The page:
A Year of The Carrolup Story (2022), Part 1

Exhibition of Carrolup art at Boans department store, The West Australian , 23rd October 1947. The boys from left to right are Claude Kelly, Barry Loo, Reynold Hart and Parnell Dempster. Noel & Lily White Collection.

I’d first like to wish readers a Merry Christmas, a restful vacation, and all the very best for 2023.

John Stanton and I continue to work on our Carrolup project and post content to The Carrolup Story website. We continue to spread the word about the awesome Aboriginal child artists of Carrolup and their achievements, connect family members of these children to the story, and inform people about trauma and the healing of trauma. There have been some special highlights for us during the year which you can read about in the blog posts that are linked to below.

We cherish the close friendship we have with the family of one of the renowned Carrolup child artists, Cliff Ryder, In particular with his eldest daughter Charon and her husband John Kalin. You can read about this relationship in this blog post, which also contains links to our other related posts.

The highlight of this beautiful relationship occurred on 6 August when Ellen Spalding flew over from Melbourne and presented Charon with a drawing done by her father at Cliff’s grave in Goomalling Cemetery. Ellen’s father Ian Spalding had been given a pastel drawing done by Cliff when he visited Marribank (formerly Carrolup Native Settlement) in the late 1950s. The drawing had remained in Ellen’s family all this time. She contacted me when she saw our website and asked if I could put her in touch with Cliff’s family. Our blog post also contains film of the deeply moving presentation of the drawing.

A further highlight for both us was our annual visit to Perth’s maximum security prison for males, Casuarina Prison. We both gave talks about Carrolup, showed films related to the story, and engaged in general discussion. I also gave two talks on trauma, resilience and healing, primarily based on the work of world leading trauma expert Bruce Perry and his colleagues. In addition, we visited the art classes, which are always very enjoyable.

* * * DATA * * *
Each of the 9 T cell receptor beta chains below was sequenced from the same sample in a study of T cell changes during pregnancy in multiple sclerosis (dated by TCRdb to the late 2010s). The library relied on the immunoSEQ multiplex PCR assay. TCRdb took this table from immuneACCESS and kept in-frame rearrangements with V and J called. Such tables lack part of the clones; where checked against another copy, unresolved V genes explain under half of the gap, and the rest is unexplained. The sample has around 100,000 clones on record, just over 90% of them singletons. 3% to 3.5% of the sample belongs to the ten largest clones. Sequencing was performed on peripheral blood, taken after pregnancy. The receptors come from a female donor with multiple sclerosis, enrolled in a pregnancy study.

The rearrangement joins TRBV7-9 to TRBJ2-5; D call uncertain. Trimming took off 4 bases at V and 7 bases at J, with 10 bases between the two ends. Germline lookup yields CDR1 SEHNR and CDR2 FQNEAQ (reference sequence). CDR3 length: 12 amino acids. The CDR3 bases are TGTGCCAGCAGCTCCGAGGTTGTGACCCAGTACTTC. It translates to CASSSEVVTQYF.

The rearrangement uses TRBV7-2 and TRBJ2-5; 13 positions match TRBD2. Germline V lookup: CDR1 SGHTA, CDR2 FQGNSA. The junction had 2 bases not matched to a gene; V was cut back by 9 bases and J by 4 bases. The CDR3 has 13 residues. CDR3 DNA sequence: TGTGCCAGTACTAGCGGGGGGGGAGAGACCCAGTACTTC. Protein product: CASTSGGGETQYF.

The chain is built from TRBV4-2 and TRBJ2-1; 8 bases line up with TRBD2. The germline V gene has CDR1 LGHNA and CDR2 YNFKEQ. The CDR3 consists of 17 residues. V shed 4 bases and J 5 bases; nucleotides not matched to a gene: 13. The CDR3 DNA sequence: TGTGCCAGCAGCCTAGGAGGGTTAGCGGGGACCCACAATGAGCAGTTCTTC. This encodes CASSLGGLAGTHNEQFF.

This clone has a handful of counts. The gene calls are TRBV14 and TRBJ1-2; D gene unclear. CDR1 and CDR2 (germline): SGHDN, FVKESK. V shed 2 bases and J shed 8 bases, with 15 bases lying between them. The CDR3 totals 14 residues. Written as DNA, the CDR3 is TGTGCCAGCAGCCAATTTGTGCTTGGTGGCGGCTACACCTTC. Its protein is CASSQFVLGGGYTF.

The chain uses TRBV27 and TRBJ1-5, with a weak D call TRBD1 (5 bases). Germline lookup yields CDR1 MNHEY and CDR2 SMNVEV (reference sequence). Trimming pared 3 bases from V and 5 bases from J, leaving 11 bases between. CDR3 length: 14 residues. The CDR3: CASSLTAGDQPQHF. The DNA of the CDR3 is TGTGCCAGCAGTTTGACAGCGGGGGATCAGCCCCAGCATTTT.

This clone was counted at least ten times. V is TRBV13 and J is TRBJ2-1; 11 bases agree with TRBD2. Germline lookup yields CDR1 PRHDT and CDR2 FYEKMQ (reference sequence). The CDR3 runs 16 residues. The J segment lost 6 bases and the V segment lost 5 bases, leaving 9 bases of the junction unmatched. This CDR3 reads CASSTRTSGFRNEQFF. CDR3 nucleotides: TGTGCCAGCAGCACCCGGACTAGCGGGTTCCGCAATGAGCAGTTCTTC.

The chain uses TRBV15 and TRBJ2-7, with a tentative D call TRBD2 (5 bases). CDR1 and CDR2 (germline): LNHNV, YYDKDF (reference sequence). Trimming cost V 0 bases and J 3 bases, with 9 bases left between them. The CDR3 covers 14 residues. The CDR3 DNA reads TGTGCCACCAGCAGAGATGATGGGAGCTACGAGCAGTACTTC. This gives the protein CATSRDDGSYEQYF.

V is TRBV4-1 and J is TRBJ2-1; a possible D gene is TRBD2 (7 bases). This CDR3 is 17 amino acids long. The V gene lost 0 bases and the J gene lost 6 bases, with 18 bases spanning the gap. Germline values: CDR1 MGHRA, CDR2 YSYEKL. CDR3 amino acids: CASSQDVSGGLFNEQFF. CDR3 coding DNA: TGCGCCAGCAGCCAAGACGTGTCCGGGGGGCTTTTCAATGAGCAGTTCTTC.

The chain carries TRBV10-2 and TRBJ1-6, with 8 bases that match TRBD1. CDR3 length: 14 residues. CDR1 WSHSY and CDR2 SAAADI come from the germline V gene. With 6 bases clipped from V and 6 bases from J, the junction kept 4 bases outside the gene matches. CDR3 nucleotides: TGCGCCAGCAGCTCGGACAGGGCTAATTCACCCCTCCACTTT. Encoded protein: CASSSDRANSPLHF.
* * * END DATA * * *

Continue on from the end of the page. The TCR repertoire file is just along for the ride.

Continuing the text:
New friends gather in Kojonup. From left: David Clark, Lisa Martello-Hart, Susan Ford, and Alan Young. Photo: Jamie Hart, 19 February 2022.

In mid-February, John and I visited Kojonup, the town closest to Carrolup, to learn more of what was going on in the town, and engage in various discussions with key community members that focused on what an Asset Based Community Development (ABCD) approach could do to enhance the social and emotional wellbeing of the community, with an emphasis placed on empowering and connecting youth. This visit, organised by Lisa Martello-Hart (Australiana Artist and Children’s Book Author), has inspired an exciting project based on an ABCD approach in the Kojonup community, facilitated by Lisa.

Sandra Hill (far right) with her daughter Tracie (centre) and Tracie’s daughters Meeka and Emerald (from left), 8 April 2022. Photo courtesy of Sandra Hill.

A highlight for John was the opening of a new gallery in Balingup, curated by Wadandi-Pibulmun Elder and Stolen Generations survivor, artist Sandra Hill, with the support of family and friends. The exhibition, which presents a timeline of Aboriginal history across the South-West, comprises didactic panels, artefacts and artworks that forcefully convey through truth-telling the complex experiences of Noongar peoples during the successive periods of pre-colonial, colonial, assimilationist and contemporary life.

On the 9 of November, we celebrated our fourth birthday. Our ‘celebratory’ blog post links to the six blogs we posted on the 9th of November 2018.

On a field trip to Mt Margaret with Sonja Scherini, taking some of the Shaw children to swim in the water tank. January 1983.

One of my favourite blog posts was John’s On Being a Social Anthropologist.  It makes for fascinating reading. This post was written at the beginning of the year, after John had given a talk to the Rotary Club in Kojonup in October 2021, following an invited by Alan (‘Bear’) Warburton. PS. There’s some great photos in this blog post!

One sad piece of news was the book I wrote and submitted to Fremantle Press, Carrolup: A true story of Aboriginal child artists challenging a government’s racist policies, was rejected for publication. It’s a strange decision, given that this is one of the most important Noongar stories since colonisation and a major story in Western Australian history. I am very proud of the quality of the book, and of the many favourable responses I have received about it. I will start approaching international publishers in the new year, to see if I can attract interest.

Connection: Aboriginal Child Artists Captivate EuropePlease don’t forget, if you want to buy yourself a late special Christmas present, you can purchase our eBook, Aboriginal Child Artists Captivate Europe, which can be read on computers, phones or other hand-held devices, for just A$9.99. The book uses uses ‘faces’ and ‘voices’ of the past, providing access to a wealth of photographs, pictures of the children’s art and schoolwork, letters, documents and media clippings, that help bring the story ‘alive’.

Here are the remaining 2022 blog posts from the Story section of our website.

> Our Carrolup Project: An Update

> The First Carrolup Art Exhibition in England, July 1950

> Obituary for Mrs Florence Rutter

> Marribank Cultural Centre

> Magical Happenings in Carrolup Schoolroom and Beyond

I’ll focus on other forms of content on our website in my next blog, Part 2 of A Year of The Carrolup Story (2022).

Translate »